Ewell Balltrip, the founding executive and President/CEO of the Somerset-based National Institute For Hometown Security, died Thursday after a lengthy chronic illness. He was 68.
Before he moved to Pulaski County in 2005 to originate the NIHS, Balltrip made his mark in the newspaper business. His death comes just two weeks before he is to be inducted into the Kentucky Journalism Hall of Fame.
Fellow journalists mourned the loss of Balltrip on social media.
"A few weeks before he died, Ewell was notified that he had been chosen for the Kentucky Journalism Hall of Fame," said Al Cross, Director at the Institute for Rural Journalism and Community Issues based at the University of Kentucky. "That recognition was long overdue, since he had been out of the news business for 24 years. But his 24 years IN the business are all the more noteworthy in these challenging days for the business -- which pays for journalism."
"I always admired his work as a journalist and afterward," said Tom Caudill, former Managing Editor of The Lexington Herald-Leader. "I'm glad he learned of his much-deserved induction into the Kentucky Journalism Hall of Fame."
As a journalist, Balltrip advanced from a summer intern position at his hometown newspaper, The Harlan Daily Enterprise, to become its publisher. From there, he continued to serve as a publisher with the New York Times Company in Middlesboro, Kentucky, and Dyersburg, Tennessee. He has received numerous awards for his work in journalism. Balltrip will be inducted into the Kentucky Journalism Hall of Fame in Lexington, Kentucky, on March 25.
Balltrip is a native of Harlan, and a graduate of Baylor University with degrees in journalism and political science.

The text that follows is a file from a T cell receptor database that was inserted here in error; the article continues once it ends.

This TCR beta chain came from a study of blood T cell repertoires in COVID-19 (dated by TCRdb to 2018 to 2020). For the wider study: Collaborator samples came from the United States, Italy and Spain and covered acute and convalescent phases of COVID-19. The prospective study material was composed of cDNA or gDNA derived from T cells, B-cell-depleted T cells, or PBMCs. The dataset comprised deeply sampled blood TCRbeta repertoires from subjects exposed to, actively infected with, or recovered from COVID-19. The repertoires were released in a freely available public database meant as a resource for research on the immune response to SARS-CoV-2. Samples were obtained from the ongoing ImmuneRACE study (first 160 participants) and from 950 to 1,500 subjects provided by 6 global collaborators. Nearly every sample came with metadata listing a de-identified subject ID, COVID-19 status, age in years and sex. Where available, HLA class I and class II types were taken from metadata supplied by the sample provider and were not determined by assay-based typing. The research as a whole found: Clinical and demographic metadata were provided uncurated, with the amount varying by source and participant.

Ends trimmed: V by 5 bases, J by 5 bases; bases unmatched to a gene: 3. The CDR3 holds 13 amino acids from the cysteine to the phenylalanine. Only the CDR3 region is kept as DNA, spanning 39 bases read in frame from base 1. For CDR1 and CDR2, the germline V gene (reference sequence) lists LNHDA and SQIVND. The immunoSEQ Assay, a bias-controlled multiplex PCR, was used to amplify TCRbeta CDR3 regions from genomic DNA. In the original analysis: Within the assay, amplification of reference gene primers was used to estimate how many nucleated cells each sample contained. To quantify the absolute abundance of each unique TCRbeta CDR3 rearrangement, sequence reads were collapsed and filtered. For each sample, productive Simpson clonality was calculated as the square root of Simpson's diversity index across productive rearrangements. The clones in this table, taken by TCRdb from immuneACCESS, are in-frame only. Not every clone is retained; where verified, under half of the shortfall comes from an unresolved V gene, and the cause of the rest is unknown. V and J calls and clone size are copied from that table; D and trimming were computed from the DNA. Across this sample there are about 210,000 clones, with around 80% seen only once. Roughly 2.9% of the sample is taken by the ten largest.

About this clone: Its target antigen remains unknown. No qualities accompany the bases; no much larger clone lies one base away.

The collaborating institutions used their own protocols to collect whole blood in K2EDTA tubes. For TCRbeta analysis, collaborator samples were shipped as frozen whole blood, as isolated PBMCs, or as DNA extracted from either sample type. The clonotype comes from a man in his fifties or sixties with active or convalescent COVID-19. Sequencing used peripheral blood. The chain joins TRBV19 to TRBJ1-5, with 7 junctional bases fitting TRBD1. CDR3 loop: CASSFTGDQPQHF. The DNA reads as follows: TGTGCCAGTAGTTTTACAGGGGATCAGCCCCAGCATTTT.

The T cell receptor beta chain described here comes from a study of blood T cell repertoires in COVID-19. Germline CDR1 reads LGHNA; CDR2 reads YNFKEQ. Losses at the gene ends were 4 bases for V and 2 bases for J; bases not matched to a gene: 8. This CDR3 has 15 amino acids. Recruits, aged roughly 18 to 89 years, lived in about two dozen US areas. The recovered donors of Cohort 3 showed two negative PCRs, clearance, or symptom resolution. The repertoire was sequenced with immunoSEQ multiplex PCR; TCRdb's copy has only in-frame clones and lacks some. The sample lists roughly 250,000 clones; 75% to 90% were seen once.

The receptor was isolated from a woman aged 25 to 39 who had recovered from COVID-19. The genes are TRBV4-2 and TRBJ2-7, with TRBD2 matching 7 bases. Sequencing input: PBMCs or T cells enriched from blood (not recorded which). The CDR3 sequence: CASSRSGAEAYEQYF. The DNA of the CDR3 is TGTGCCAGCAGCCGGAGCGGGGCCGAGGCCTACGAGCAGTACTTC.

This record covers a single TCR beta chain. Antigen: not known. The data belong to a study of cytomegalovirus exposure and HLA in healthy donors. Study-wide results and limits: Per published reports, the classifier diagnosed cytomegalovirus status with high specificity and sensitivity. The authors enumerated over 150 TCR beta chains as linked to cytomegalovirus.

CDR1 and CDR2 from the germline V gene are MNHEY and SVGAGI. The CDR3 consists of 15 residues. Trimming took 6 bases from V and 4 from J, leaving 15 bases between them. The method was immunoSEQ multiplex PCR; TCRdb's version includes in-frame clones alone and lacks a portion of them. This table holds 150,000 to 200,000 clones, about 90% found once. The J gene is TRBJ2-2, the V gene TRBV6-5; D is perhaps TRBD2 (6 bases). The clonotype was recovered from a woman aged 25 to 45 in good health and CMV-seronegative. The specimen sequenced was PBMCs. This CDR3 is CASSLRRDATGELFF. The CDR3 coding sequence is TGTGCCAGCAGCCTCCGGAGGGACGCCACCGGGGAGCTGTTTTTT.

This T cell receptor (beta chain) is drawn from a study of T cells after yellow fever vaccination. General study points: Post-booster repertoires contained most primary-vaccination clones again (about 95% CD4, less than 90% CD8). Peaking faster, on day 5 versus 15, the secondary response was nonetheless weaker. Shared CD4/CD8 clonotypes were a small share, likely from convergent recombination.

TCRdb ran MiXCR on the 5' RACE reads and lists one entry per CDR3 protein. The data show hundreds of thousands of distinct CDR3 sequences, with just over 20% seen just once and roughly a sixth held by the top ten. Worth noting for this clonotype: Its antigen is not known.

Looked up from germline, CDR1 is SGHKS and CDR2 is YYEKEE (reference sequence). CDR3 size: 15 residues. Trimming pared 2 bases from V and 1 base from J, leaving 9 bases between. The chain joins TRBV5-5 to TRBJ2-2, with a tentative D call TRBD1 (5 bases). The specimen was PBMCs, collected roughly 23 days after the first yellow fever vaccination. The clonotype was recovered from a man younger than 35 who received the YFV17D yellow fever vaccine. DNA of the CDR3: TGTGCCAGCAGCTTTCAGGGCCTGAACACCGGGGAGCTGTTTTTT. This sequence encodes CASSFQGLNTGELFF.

Former Commonwealth Journal reporter Jeff Phillips went to work with Balltrip in Harlan in the mid-80s and fondly recalled his time working under the legendary journalist.
"I'll never forget the last visit I had with Ewell in person ... he was in ICU in Somerset awaiting transfer to Vanderbilt. We had a great visit that day," Phillips said on his Facebook page. "We talked about the big stories he covered over the years -- the UMW strikes, the Brookside sludge bond break, the flooding and other natural disasters and the horrific Scotia Mine Disasters. There were two disasters at Oven Fork, the initial explosion killing the miners and the next incident that killed the rescuers. We talked about how he and a photographer managed to access the Scotia site and came out with comprehensive reporting and photography shared around the world.
"I'll never forget getting upset over something, don't remember what, and taking my resignation letter to Ewell in his office when he was still editor," Phillips added. "He opened his drawer, placed the letter on top and said, 'Come back and get it when you change your mind.' I went back the next morning. On my last visit with him I asked if he remembered. He said he didn't, but I know he did.